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Two More Down

December 8, 2009

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6 comments

  1. Two more down? It would take a Beavis and Butthead mentality to believe that.

    Trenberth was simply commenting on the recent lack of warming and how this defies the models. This doesn’t indicate he doesn’t believe in AGW, and yes some right wing talking heads have made that incorrect assumption. But it does acknowledge that our observing systems have failed to detect the expected changes in Earth’s energy budget over the past 10 years. “Our observing system is inadequate” Trenberth says. The logic seems to be if the observations don’t match the models we need better observations.

    In that same E-mail string Mike Mann offers up a graph which Gavin Schmidt created for a realclimate blog post. Tom Wigley says “the Figure you sent is very deceptive” and later when Gavin defends this Wigley says “I just think that you need to be up front with uncertainties and the possibility of compensating errors.” Wigley must be unaware of the way the realclimate PR machine works.

    http://www.eastangliaemails.com/emails.php?eid=1057&filename=1255553034.txt

    On the second point, the infamous “hide the decline” is about the divergence problem which is documented in the peer reviewed literature. The problem here is cutting off the proxy data when it diverges from the instrumental record. This issues isn’t about questioning the instrumental record but failing to show this divergence. One of the biggest uncertainties in paleoclimate is if recent proxies diverge from measured temperature what does that tell us about warm periods 1,000 years ago? According to these scientists it tells us nothing, they simply chop off the recent divergence (or add in the instrumental record) to “hide the decline” in graphics the public will see yet give no consideration to any divergence in earlier warm periods. While the divergence issue is known in the literature it doesn’t show up in climate reconstructions because of the decision to “hide the decline”.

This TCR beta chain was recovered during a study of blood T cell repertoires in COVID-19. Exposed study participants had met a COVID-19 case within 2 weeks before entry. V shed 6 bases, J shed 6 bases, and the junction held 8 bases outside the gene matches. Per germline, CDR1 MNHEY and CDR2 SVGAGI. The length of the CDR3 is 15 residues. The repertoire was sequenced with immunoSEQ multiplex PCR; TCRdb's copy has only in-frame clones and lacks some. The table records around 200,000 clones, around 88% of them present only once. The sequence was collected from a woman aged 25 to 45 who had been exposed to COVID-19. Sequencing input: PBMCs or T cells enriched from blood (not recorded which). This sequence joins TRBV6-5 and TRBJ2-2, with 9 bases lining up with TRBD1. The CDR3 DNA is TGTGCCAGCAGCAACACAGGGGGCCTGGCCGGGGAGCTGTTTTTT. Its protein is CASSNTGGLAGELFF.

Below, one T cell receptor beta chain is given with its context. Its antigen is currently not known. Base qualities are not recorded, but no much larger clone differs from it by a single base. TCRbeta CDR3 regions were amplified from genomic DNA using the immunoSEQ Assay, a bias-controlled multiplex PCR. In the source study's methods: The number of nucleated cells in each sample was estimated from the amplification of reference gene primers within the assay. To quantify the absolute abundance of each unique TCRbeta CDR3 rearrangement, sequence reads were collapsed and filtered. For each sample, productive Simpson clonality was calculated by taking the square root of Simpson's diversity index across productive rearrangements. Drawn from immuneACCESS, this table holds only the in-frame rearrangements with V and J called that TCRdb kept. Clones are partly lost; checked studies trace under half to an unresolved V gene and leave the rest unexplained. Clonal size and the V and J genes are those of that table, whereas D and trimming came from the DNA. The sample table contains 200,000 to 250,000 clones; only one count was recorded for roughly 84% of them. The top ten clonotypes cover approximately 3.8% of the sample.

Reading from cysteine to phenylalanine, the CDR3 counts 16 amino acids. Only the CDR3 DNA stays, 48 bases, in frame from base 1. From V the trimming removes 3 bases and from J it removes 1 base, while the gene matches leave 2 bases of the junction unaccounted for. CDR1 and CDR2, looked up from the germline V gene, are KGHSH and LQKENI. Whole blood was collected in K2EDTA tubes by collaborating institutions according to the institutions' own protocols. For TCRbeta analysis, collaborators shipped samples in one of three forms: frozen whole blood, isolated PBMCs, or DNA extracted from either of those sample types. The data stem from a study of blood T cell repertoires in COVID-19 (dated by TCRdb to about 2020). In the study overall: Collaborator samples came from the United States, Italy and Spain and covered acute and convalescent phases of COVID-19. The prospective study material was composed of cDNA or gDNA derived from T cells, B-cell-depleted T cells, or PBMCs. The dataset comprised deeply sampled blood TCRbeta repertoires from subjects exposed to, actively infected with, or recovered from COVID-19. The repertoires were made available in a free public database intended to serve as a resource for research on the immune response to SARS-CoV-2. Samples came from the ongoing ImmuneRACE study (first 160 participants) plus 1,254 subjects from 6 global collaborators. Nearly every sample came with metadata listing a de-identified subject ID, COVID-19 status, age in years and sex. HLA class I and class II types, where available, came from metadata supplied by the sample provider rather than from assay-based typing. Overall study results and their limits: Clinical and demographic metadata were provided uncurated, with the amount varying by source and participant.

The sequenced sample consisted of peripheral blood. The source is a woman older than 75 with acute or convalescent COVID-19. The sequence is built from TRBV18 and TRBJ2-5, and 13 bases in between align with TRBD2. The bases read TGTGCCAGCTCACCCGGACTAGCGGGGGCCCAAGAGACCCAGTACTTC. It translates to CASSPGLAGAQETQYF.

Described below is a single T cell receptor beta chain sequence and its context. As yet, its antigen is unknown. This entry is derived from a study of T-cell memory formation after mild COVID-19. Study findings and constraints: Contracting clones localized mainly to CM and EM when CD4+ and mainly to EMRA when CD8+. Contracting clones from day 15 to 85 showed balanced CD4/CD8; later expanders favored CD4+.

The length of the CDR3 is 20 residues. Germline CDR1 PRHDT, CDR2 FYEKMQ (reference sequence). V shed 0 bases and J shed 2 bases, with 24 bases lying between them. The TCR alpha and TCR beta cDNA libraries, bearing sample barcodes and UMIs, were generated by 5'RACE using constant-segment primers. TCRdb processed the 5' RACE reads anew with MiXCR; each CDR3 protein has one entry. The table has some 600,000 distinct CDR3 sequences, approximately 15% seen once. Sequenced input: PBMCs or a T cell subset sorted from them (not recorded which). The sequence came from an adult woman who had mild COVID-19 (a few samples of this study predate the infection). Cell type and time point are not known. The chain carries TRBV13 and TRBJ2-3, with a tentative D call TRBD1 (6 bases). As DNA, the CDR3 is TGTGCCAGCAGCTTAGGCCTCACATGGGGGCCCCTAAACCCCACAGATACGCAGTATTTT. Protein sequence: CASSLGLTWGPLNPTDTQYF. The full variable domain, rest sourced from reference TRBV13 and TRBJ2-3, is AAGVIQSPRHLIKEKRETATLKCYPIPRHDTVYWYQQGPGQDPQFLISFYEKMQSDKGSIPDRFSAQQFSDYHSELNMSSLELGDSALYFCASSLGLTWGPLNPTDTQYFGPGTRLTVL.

In comparisons between modern warming and the MWP (claims of unprecedented warming), it is not proxies of temperature from the MWP and proxies from modern times that are compared since proxies from modern times diverge and decline, although you won’t see that decline on paleo-reconstructions because of the “trick” used to “hide” it.

    People who don’t really understand these issues tend to spin them. The right wing talking heads are overstating what this reveals, the left wing talking heads are spinning this to make things appear as taken out of context. As Beavis and Butthead said to close that video, “some people are dumb”.


  2. Isn’t that exactly the right kind of conversation to be having, one in which both parties are engaged in a discussion about how to portray the material in a way that is straightforward enough to grasp but not deceptive?


  3. It would be good for there to be such a conversation, but with the polarization of the climate issue we rarely see it. In the media the spin seems to be right wing or left wing. We see from the released E-mails even among scientists there seems to be little middle ground. In this case Wigley seemed to exhibit a proper attitude concerning deceptive graphics, however his concerns were dismissed by those that run the realclimate PR site.

    A constant theme in the E-mails was to prevent giving ammunition to skeptics. Withholding of data, even threatening to delete data rather than to release it.

    In one E-mail from Ed Cook to Keith Briffa:

    “I just don’t want to get into an open critique
    of the Esper data because it would just add fuel to the MBH attack squad. They tend to work in their own somewhat agenda-filled ways.” The E-mails show several climate scientists doubting the MBH dismissal of the MWP, but there was little of this in public. From Keith Briffa in 1999 as they prepare the IPCC TAR:

    “I know there is pressure to present a nice tidy story as regards ‘apparent unprecedented warming in a thousand years or more in the proxy data’ but in reality the situation is not quite so simple. We don’t have a lot of proxies that come right up to date and those that do (at least a significant number of tree proxies ) some unexpected changes in response that do not match the recent warming. I do not think it wise that this issue be ignored in the chapter.”